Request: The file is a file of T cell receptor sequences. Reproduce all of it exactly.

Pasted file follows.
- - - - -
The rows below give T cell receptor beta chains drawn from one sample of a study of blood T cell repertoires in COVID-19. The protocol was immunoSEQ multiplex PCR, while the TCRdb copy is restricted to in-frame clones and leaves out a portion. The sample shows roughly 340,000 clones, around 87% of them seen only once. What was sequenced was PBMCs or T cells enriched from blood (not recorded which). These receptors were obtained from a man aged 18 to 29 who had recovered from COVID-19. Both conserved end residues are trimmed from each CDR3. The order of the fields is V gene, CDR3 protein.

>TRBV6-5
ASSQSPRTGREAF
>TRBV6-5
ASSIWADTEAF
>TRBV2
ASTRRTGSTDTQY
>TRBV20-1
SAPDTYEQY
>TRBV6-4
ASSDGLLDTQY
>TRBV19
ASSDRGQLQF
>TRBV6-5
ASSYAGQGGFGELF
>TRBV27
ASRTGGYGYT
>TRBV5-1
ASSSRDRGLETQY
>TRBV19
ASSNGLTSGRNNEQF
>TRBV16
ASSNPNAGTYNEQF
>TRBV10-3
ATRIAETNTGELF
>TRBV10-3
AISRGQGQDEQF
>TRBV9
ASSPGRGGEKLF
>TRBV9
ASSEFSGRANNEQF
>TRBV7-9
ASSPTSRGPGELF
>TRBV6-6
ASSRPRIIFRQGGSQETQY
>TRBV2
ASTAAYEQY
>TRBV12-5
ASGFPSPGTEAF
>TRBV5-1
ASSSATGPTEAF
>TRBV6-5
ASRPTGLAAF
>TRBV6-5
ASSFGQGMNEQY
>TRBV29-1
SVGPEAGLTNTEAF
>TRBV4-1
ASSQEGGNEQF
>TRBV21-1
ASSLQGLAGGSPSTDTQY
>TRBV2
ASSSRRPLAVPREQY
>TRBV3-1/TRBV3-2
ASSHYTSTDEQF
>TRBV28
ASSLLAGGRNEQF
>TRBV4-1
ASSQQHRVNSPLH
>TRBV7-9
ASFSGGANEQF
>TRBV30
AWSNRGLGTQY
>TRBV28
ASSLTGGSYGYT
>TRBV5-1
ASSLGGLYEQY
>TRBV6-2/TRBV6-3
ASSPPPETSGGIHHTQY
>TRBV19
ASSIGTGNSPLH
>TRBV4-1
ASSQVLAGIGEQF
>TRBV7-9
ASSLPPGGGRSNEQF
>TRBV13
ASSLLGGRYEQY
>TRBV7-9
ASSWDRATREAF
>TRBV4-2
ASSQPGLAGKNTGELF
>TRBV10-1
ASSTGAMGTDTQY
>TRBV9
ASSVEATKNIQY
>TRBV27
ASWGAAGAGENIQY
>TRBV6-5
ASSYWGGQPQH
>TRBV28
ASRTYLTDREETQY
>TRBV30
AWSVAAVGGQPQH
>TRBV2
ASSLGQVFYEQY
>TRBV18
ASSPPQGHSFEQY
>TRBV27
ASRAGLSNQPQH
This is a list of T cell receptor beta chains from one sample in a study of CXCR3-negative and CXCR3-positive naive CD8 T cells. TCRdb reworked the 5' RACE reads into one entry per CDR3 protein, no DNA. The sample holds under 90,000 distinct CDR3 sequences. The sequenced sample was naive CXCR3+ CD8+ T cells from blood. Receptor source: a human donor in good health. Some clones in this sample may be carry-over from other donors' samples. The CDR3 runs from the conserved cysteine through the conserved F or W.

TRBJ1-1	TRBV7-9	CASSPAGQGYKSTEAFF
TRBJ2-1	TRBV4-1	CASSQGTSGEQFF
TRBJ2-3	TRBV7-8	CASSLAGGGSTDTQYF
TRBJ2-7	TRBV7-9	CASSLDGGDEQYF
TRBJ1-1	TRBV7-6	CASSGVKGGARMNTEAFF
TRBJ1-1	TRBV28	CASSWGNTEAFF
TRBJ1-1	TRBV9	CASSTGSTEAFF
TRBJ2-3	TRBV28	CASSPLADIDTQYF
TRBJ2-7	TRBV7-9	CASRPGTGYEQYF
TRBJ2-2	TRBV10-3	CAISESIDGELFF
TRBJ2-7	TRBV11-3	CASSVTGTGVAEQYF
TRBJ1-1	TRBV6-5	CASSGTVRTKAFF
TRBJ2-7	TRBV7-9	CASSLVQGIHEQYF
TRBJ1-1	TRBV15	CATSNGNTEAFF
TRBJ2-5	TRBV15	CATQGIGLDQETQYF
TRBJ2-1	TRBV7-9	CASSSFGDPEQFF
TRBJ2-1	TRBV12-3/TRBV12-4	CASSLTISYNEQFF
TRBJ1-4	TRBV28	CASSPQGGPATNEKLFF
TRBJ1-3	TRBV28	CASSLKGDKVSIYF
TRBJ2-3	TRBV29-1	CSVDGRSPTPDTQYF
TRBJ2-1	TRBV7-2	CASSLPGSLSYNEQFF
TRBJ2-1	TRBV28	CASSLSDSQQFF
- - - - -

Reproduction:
The rows below give T cell receptor beta chains drawn from one sample of a study of blood T cell repertoires in COVID-19. The protocol was immunoSEQ multiplex PCR, while the TCRdb copy is restricted to in-frame clones and leaves out a portion. The sample shows roughly 340,000 clones, around 87% of them seen only once. What was sequenced was PBMCs or T cells enriched from blood (not recorded which). These receptors were obtained from a man aged 18 to 29 who had recovered from COVID-19. Both conserved end residues are trimmed from each CDR3. The order of the fields is V gene, CDR3 protein.

>TRBV6-5
ASSQSPRTGREAF
>TRBV6-5
ASSIWADTEAF
>TRBV2
ASTRRTGSTDTQY
>TRBV20-1
SAPDTYEQY
>TRBV6-4
ASSDGLLDTQY
>TRBV19
ASSDRGQLQF
>TRBV6-5
ASSYAGQGGFGELF
>TRBV27
ASRTGGYGYT
>TRBV5-1
ASSSRDRGLETQY
>TRBV19
ASSNGLTSGRNNEQF
>TRBV16
ASSNPNAGTYNEQF
>TRBV10-3
ATRIAETNTGELF
>TRBV10-3
AISRGQGQDEQF
>TRBV9
ASSPGRGGEKLF
>TRBV9
ASSEFSGRANNEQF
>TRBV7-9
ASSPTSRGPGELF
>TRBV6-6
ASSRPRIIFRQGGSQETQY
>TRBV2
ASTAAYEQY
>TRBV12-5
ASGFPSPGTEAF
>TRBV5-1
ASSSATGPTEAF
>TRBV6-5
ASRPTGLAAF
>TRBV6-5
ASSFGQGMNEQY
>TRBV29-1
SVGPEAGLTNTEAF
>TRBV4-1
ASSQEGGNEQF
>TRBV21-1
ASSLQGLAGGSPSTDTQY
>TRBV2
ASSSRRPLAVPREQY
>TRBV3-1/TRBV3-2
ASSHYTSTDEQF
>TRBV28
ASSLLAGGRNEQF
>TRBV4-1
ASSQQHRVNSPLH
>TRBV7-9
ASFSGGANEQF
>TRBV30
AWSNRGLGTQY
>TRBV28
ASSLTGGSYGYT
>TRBV5-1
ASSLGGLYEQY
>TRBV6-2/TRBV6-3
ASSPPPETSGGIHHTQY
>TRBV19
ASSIGTGNSPLH
>TRBV4-1
ASSQVLAGIGEQF
>TRBV7-9
ASSLPPGGGRSNEQF
>TRBV13
ASSLLGGRYEQY
>TRBV7-9
ASSWDRATREAF
>TRBV4-2
ASSQPGLAGKNTGELF
>TRBV10-1
ASSTGAMGTDTQY
>TRBV9
ASSVEATKNIQY
>TRBV27
ASWGAAGAGENIQY
>TRBV6-5
ASSYWGGQPQH
>TRBV28
ASRTYLTDREETQY
>TRBV30
AWSVAAVGGQPQH
>TRBV2
ASSLGQVFYEQY
>TRBV18
ASSPPQGHSFEQY
>TRBV27
ASRAGLSNQPQH
This is a list of T cell receptor beta chains from one sample in a study of CXCR3-negative and CXCR3-positive naive CD8 T cells. TCRdb reworked the 5' RACE reads into one entry per CDR3 protein, no DNA. The sample holds under 90,000 distinct CDR3 sequences. The sequenced sample was naive CXCR3+ CD8+ T cells from blood. Receptor source: a human donor in good health. Some clones in this sample may be carry-over from other donors' samples. The CDR3 runs from the conserved cysteine through the conserved F or W.

TRBJ1-1	TRBV7-9	CASSPAGQGYKSTEAFF
TRBJ2-1	TRBV4-1	CASSQGTSGEQFF
TRBJ2-3	TRBV7-8	CASSLAGGGSTDTQYF
TRBJ2-7	TRBV7-9	CASSLDGGDEQYF
TRBJ1-1	TRBV7-6	CASSGVKGGARMNTEAFF
TRBJ1-1	TRBV28	CASSWGNTEAFF
TRBJ1-1	TRBV9	CASSTGSTEAFF
TRBJ2-3	TRBV28	CASSPLADIDTQYF
TRBJ2-7	TRBV7-9	CASRPGTGYEQYF
TRBJ2-2	TRBV10-3	CAISESIDGELFF
TRBJ2-7	TRBV11-3	CASSVTGTGVAEQYF
TRBJ1-1	TRBV6-5	CASSGTVRTKAFF
TRBJ2-7	TRBV7-9	CASSLVQGIHEQYF
TRBJ1-1	TRBV15	CATSNGNTEAFF
TRBJ2-5	TRBV15	CATQGIGLDQETQYF
TRBJ2-1	TRBV7-9	CASSSFGDPEQFF
TRBJ2-1	TRBV12-3/TRBV12-4	CASSLTISYNEQFF
TRBJ1-4	TRBV28	CASSPQGGPATNEKLFF
TRBJ1-3	TRBV28	CASSLKGDKVSIYF
TRBJ2-3	TRBV29-1	CSVDGRSPTPDTQYF
TRBJ2-1	TRBV7-2	CASSLPGSLSYNEQFF
TRBJ2-1	TRBV28	CASSLSDSQQFF